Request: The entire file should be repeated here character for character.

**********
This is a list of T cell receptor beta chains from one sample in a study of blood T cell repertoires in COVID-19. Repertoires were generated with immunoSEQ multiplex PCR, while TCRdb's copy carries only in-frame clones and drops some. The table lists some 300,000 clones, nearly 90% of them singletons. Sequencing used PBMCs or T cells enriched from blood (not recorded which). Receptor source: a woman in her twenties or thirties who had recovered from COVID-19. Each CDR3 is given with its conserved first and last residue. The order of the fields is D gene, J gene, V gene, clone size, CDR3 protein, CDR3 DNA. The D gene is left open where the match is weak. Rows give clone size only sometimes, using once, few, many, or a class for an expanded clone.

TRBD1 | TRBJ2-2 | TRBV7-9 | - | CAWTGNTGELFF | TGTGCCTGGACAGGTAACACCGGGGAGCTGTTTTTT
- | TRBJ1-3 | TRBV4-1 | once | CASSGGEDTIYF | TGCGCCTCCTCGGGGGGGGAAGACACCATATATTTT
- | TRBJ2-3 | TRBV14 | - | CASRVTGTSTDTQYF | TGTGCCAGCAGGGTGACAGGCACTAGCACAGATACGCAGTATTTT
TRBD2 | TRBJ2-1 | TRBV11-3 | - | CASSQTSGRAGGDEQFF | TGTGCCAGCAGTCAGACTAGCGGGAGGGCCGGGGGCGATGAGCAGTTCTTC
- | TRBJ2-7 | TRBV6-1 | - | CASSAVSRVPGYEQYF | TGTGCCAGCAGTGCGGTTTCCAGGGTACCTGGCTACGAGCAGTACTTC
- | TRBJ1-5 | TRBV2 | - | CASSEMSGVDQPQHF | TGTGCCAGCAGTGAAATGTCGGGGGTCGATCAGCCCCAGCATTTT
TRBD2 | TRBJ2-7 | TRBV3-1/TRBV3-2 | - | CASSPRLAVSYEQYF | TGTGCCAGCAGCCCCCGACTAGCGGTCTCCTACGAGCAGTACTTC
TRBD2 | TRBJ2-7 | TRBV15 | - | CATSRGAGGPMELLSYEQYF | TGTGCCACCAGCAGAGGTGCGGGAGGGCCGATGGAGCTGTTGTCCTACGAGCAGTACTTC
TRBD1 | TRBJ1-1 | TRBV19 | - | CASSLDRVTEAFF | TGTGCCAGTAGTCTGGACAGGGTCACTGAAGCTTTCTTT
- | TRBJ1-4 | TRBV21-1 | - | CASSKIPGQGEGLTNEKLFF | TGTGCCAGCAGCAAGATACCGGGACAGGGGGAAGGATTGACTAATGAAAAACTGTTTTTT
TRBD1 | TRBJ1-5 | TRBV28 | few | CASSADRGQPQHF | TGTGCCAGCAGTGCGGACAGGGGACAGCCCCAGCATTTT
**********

This is a list of T cell receptor beta chains from one sample in a study of blood T cell repertoires in COVID-19. Repertoires were generated with immunoSEQ multiplex PCR, while TCRdb's copy carries only in-frame clones and drops some. The table lists some 300,000 clones, nearly 90% of them singletons. Sequencing used PBMCs or T cells enriched from blood (not recorded which). Receptor source: a woman in her twenties or thirties who had recovered from COVID-19. Each CDR3 is given with its conserved first and last residue. The order of the fields is D gene, J gene, V gene, clone size, CDR3 protein, CDR3 DNA. The D gene is left open where the match is weak. Rows give clone size only sometimes, using once, few, many, or a class for an expanded clone.

TRBD1 | TRBJ2-2 | TRBV7-9 | - | CAWTGNTGELFF | TGTGCCTGGACAGGTAACACCGGGGAGCTGTTTTTT
- | TRBJ1-3 | TRBV4-1 | once | CASSGGEDTIYF | TGCGCCTCCTCGGGGGGGGAAGACACCATATATTTT
- | TRBJ2-3 | TRBV14 | - | CASRVTGTSTDTQYF | TGTGCCAGCAGGGTGACAGGCACTAGCACAGATACGCAGTATTTT
TRBD2 | TRBJ2-1 | TRBV11-3 | - | CASSQTSGRAGGDEQFF | TGTGCCAGCAGTCAGACTAGCGGGAGGGCCGGGGGCGATGAGCAGTTCTTC
- | TRBJ2-7 | TRBV6-1 | - | CASSAVSRVPGYEQYF | TGTGCCAGCAGTGCGGTTTCCAGGGTACCTGGCTACGAGCAGTACTTC
- | TRBJ1-5 | TRBV2 | - | CASSEMSGVDQPQHF | TGTGCCAGCAGTGAAATGTCGGGGGTCGATCAGCCCCAGCATTTT
TRBD2 | TRBJ2-7 | TRBV3-1/TRBV3-2 | - | CASSPRLAVSYEQYF | TGTGCCAGCAGCCCCCGACTAGCGGTCTCCTACGAGCAGTACTTC
TRBD2 | TRBJ2-7 | TRBV15 | - | CATSRGAGGPMELLSYEQYF | TGTGCCACCAGCAGAGGTGCGGGAGGGCCGATGGAGCTGTTGTCCTACGAGCAGTACTTC
TRBD1 | TRBJ1-1 | TRBV19 | - | CASSLDRVTEAFF | TGTGCCAGTAGTCTGGACAGGGTCACTGAAGCTTTCTTT
- | TRBJ1-4 | TRBV21-1 | - | CASSKIPGQGEGLTNEKLFF | TGTGCCAGCAGCAAGATACCGGGACAGGGGGAAGGATTGACTAATGAAAAACTGTTTTTT
TRBD1 | TRBJ1-5 | TRBV28 | few | CASSADRGQPQHF | TGTGCCAGCAGTGCGGACAGGGGACAGCCCCAGCATTTT